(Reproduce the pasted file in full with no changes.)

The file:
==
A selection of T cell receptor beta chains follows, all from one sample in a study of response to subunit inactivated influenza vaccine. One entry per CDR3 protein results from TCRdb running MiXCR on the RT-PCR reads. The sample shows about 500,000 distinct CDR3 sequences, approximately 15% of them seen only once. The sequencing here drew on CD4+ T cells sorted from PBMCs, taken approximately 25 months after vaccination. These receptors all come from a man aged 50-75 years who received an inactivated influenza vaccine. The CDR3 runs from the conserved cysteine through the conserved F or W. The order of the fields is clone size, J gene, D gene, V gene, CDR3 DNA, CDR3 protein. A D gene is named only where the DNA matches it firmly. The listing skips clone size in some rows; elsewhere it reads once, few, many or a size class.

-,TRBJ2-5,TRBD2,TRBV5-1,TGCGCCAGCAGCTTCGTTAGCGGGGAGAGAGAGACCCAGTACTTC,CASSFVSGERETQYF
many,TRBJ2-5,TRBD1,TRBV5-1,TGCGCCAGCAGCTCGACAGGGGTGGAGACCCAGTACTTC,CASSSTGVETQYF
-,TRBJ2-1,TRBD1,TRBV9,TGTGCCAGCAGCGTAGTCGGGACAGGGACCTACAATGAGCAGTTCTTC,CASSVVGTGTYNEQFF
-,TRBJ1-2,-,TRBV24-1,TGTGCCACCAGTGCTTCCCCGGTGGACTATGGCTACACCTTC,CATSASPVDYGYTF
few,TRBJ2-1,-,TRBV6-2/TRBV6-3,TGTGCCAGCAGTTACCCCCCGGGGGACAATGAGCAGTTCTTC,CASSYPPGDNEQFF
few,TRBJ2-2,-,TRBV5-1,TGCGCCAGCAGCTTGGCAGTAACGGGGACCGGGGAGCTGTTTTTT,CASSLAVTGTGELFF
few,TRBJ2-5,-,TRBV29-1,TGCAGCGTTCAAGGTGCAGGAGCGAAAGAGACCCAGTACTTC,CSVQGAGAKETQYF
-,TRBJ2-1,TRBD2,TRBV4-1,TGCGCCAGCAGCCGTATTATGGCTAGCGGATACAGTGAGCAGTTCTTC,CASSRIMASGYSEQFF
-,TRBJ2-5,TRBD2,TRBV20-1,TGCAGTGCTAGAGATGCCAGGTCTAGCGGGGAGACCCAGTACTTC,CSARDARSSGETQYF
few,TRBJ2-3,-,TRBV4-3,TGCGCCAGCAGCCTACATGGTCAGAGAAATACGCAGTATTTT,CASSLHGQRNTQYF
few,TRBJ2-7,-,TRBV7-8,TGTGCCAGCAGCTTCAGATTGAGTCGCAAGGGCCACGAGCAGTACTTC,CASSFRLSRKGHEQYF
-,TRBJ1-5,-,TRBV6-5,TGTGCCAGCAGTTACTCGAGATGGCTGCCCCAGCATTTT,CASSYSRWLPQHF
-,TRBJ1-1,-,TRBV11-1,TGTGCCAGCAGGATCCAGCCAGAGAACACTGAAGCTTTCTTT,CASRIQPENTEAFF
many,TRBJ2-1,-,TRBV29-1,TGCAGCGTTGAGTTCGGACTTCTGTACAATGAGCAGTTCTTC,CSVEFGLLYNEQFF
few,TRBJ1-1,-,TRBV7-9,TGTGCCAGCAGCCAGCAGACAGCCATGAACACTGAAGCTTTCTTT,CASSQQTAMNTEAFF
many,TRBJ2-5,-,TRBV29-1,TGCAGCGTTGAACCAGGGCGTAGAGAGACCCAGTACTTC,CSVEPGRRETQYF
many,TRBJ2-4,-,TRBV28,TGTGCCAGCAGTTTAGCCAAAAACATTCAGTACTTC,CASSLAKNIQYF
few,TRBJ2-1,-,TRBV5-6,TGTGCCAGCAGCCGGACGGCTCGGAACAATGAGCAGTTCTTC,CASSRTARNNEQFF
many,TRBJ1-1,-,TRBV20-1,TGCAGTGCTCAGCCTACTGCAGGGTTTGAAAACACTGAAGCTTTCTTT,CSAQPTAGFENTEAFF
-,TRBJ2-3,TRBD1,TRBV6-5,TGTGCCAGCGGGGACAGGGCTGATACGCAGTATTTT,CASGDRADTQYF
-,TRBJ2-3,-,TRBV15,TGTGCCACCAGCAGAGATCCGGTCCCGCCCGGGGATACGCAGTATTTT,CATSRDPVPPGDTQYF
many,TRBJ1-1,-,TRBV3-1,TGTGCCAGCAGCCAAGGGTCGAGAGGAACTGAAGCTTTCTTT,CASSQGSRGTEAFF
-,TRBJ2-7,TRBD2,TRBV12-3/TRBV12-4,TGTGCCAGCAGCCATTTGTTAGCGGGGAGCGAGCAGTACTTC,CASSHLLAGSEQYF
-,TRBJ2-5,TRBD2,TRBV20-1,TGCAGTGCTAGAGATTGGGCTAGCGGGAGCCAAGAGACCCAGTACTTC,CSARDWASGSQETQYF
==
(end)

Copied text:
A selection of T cell receptor beta chains follows, all from one sample in a study of response to subunit inactivated influenza vaccine. One entry per CDR3 protein results from TCRdb running MiXCR on the RT-PCR reads. The sample shows about 500,000 distinct CDR3 sequences, approximately 15% of them seen only once. The sequencing here drew on CD4+ T cells sorted from PBMCs, taken approximately 25 months after vaccination. These receptors all come from a man aged 50-75 years who received an inactivated influenza vaccine. The CDR3 runs from the conserved cysteine through the conserved F or W. The order of the fields is clone size, J gene, D gene, V gene, CDR3 DNA, CDR3 protein. A D gene is named only where the DNA matches it firmly. The listing skips clone size in some rows; elsewhere it reads once, few, many or a size class.

-,TRBJ2-5,TRBD2,TRBV5-1,TGCGCCAGCAGCTTCGTTAGCGGGGAGAGAGAGACCCAGTACTTC,CASSFVSGERETQYF
many,TRBJ2-5,TRBD1,TRBV5-1,TGCGCCAGCAGCTCGACAGGGGTGGAGACCCAGTACTTC,CASSSTGVETQYF
-,TRBJ2-1,TRBD1,TRBV9,TGTGCCAGCAGCGTAGTCGGGACAGGGACCTACAATGAGCAGTTCTTC,CASSVVGTGTYNEQFF
-,TRBJ1-2,-,TRBV24-1,TGTGCCACCAGTGCTTCCCCGGTGGACTATGGCTACACCTTC,CATSASPVDYGYTF
few,TRBJ2-1,-,TRBV6-2/TRBV6-3,TGTGCCAGCAGTTACCCCCCGGGGGACAATGAGCAGTTCTTC,CASSYPPGDNEQFF
few,TRBJ2-2,-,TRBV5-1,TGCGCCAGCAGCTTGGCAGTAACGGGGACCGGGGAGCTGTTTTTT,CASSLAVTGTGELFF
few,TRBJ2-5,-,TRBV29-1,TGCAGCGTTCAAGGTGCAGGAGCGAAAGAGACCCAGTACTTC,CSVQGAGAKETQYF
-,TRBJ2-1,TRBD2,TRBV4-1,TGCGCCAGCAGCCGTATTATGGCTAGCGGATACAGTGAGCAGTTCTTC,CASSRIMASGYSEQFF
-,TRBJ2-5,TRBD2,TRBV20-1,TGCAGTGCTAGAGATGCCAGGTCTAGCGGGGAGACCCAGTACTTC,CSARDARSSGETQYF
few,TRBJ2-3,-,TRBV4-3,TGCGCCAGCAGCCTACATGGTCAGAGAAATACGCAGTATTTT,CASSLHGQRNTQYF
few,TRBJ2-7,-,TRBV7-8,TGTGCCAGCAGCTTCAGATTGAGTCGCAAGGGCCACGAGCAGTACTTC,CASSFRLSRKGHEQYF
-,TRBJ1-5,-,TRBV6-5,TGTGCCAGCAGTTACTCGAGATGGCTGCCCCAGCATTTT,CASSYSRWLPQHF
-,TRBJ1-1,-,TRBV11-1,TGTGCCAGCAGGATCCAGCCAGAGAACACTGAAGCTTTCTTT,CASRIQPENTEAFF
many,TRBJ2-1,-,TRBV29-1,TGCAGCGTTGAGTTCGGACTTCTGTACAATGAGCAGTTCTTC,CSVEFGLLYNEQFF
few,TRBJ1-1,-,TRBV7-9,TGTGCCAGCAGCCAGCAGACAGCCATGAACACTGAAGCTTTCTTT,CASSQQTAMNTEAFF
many,TRBJ2-5,-,TRBV29-1,TGCAGCGTTGAACCAGGGCGTAGAGAGACCCAGTACTTC,CSVEPGRRETQYF
many,TRBJ2-4,-,TRBV28,TGTGCCAGCAGTTTAGCCAAAAACATTCAGTACTTC,CASSLAKNIQYF
few,TRBJ2-1,-,TRBV5-6,TGTGCCAGCAGCCGGACGGCTCGGAACAATGAGCAGTTCTTC,CASSRTARNNEQFF
many,TRBJ1-1,-,TRBV20-1,TGCAGTGCTCAGCCTACTGCAGGGTTTGAAAACACTGAAGCTTTCTTT,CSAQPTAGFENTEAFF
-,TRBJ2-3,TRBD1,TRBV6-5,TGTGCCAGCGGGGACAGGGCTGATACGCAGTATTTT,CASGDRADTQYF
-,TRBJ2-3,-,TRBV15,TGTGCCACCAGCAGAGATCCGGTCCCGCCCGGGGATACGCAGTATTTT,CATSRDPVPPGDTQYF
many,TRBJ1-1,-,TRBV3-1,TGTGCCAGCAGCCAAGGGTCGAGAGGAACTGAAGCTTTCTTT,CASSQGSRGTEAFF
-,TRBJ2-7,TRBD2,TRBV12-3/TRBV12-4,TGTGCCAGCAGCCATTTGTTAGCGGGGAGCGAGCAGTACTTC,CASSHLLAGSEQYF
-,TRBJ2-5,TRBD2,TRBV20-1,TGCAGTGCTAGAGATTGGGCTAGCGGGAGCCAAGAGACCCAGTACTTC,CSARDWASGSQETQYF